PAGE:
This is because the two waves are interacting and causing acoustic interference. The times when we are hearing the peak sound of the beat is when the amplitudes of the two waves add up maximally - additive effect. When there is no sound, or lesser sound, the amplitudes are not adding up to the maximum, and hence the produced is less intense than the peak of each beat. When the sound is minimal or absent, the two waves are canceling themselves out - subtractive effect. Thus we get the waxing and waning beat sounds.
Schematic explaining the mathematics and the mechanism of production of beats in a musical instrument in terms of the acoustic interference pattern of two notes sounded simultaneously.
(Click to enlarge)
When the two waves are nearly of the same frequency (within 20Hz of each other), then they produce distinctively audible beats. If the difference be larger, then the ear perceives that beat as a new distinct sound of the frequency |f1 - f2|. Thus we hear that the two notes are not the same but we can not hear any beats individually.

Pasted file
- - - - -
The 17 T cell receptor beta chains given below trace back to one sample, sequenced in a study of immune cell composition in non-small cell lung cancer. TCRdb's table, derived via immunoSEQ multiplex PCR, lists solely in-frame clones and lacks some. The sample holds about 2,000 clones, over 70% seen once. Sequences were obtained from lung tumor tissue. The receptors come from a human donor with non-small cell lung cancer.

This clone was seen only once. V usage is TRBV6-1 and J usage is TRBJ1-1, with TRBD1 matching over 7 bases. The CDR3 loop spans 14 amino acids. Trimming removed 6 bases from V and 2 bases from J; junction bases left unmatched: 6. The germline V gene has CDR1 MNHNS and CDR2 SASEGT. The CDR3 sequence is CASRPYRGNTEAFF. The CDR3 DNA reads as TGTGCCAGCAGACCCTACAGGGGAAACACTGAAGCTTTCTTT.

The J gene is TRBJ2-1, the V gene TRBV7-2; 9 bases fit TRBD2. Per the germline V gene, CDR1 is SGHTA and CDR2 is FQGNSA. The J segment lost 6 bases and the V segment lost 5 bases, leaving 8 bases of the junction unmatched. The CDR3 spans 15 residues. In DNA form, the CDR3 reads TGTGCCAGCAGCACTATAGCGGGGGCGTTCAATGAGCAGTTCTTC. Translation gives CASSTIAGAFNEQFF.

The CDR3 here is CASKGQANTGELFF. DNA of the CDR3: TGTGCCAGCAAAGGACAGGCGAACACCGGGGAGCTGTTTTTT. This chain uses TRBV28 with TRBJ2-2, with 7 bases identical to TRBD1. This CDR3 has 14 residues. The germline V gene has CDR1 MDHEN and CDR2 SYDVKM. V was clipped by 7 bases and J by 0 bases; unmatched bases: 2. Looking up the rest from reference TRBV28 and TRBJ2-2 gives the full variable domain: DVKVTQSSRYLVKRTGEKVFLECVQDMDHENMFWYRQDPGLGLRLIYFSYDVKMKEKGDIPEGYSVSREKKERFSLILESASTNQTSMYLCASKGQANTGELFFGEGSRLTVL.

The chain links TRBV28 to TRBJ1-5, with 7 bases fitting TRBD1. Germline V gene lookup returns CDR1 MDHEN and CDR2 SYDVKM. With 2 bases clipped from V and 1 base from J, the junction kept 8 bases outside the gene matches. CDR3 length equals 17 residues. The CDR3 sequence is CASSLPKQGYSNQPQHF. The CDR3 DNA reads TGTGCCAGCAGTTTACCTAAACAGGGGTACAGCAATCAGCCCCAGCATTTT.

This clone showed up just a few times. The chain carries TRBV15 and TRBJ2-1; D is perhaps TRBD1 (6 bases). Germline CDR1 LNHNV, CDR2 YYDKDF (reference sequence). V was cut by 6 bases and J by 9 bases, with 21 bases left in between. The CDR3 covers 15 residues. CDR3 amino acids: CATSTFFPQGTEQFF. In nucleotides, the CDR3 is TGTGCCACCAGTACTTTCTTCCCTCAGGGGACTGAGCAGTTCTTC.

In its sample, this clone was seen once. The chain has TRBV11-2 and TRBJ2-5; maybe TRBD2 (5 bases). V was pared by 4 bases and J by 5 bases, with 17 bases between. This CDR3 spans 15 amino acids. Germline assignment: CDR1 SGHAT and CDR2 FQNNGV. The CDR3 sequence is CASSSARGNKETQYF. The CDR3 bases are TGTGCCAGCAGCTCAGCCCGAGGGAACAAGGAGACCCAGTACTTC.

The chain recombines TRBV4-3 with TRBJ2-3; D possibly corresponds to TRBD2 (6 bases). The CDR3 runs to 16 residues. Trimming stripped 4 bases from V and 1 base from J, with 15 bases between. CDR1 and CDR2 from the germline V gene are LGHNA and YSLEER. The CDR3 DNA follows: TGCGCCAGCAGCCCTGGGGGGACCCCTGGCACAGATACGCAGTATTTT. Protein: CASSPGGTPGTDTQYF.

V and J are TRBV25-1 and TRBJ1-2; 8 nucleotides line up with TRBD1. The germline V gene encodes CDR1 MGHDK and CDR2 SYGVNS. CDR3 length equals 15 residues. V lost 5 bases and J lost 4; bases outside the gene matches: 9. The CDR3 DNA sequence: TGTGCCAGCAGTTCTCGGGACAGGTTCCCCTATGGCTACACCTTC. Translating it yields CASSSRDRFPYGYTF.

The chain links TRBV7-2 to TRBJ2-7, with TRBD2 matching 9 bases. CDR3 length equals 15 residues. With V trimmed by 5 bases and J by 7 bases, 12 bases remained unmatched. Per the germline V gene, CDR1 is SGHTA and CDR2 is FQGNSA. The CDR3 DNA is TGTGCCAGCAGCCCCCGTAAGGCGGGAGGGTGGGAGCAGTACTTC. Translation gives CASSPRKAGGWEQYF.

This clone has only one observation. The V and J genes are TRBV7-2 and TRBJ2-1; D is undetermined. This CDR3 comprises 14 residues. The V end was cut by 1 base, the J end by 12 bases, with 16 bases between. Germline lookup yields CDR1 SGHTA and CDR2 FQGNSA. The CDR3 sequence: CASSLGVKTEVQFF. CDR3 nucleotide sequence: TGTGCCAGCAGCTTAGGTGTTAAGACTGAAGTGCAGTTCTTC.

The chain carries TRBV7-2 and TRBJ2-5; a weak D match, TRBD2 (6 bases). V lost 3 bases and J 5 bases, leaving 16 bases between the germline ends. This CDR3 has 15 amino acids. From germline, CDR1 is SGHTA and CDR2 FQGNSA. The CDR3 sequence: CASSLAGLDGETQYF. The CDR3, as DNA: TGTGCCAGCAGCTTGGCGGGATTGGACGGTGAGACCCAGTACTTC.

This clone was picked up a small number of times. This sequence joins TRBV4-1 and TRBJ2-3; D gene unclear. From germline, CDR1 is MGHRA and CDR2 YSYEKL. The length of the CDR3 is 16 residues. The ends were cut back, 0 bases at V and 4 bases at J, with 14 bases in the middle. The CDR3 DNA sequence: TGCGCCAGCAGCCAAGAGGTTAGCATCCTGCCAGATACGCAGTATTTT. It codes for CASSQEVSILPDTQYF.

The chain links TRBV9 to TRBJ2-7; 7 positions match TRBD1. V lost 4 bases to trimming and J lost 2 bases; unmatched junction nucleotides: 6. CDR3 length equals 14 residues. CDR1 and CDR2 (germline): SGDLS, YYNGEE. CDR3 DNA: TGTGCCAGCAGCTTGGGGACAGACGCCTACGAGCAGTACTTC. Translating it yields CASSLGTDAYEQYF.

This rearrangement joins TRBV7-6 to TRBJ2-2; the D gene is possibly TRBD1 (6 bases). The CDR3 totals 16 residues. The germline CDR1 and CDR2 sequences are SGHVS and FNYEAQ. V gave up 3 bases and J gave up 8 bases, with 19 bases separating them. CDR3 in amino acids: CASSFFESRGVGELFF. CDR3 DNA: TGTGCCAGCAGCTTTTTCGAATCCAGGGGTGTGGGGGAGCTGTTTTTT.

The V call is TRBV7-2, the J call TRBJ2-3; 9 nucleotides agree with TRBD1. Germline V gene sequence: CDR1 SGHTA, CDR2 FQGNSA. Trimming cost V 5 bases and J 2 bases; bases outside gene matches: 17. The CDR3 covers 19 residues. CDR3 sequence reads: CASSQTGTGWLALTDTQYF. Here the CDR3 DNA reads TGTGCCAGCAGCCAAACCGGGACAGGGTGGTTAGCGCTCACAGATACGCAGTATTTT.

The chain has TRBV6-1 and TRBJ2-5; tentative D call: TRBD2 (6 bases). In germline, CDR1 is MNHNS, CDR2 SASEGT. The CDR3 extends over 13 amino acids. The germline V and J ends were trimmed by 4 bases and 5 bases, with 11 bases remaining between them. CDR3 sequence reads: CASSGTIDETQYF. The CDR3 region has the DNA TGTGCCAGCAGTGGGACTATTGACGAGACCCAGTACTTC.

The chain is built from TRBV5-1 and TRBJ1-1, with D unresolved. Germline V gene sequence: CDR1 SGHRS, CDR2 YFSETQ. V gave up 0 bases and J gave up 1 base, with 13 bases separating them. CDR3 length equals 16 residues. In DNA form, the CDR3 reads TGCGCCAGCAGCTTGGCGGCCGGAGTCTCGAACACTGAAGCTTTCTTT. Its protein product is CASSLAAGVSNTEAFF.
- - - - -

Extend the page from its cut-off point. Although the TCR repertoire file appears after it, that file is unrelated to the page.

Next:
We will also not hear beats when the frequencies are exact multiples of each other, i.e.
f1 = n X f2, where n is a whole number and f1 is greater than f2.
There is a simpler way of referring to this occurrence: Harmonics
Those frequencies that do not comply with the above mathematical criteria (i.e. n is not a whole number), are referred to as being Inharmonic (non harmonic).
How To Tune A Guitar Scientifically:
- Physics of Guitar Tuning
- Beats - Why Do We Get Beats? (reading)
- Phase Difference and Harmonics
- Importance of Phase Difference
- The Bend Test - Beats
- Steps of a thorough Tuning
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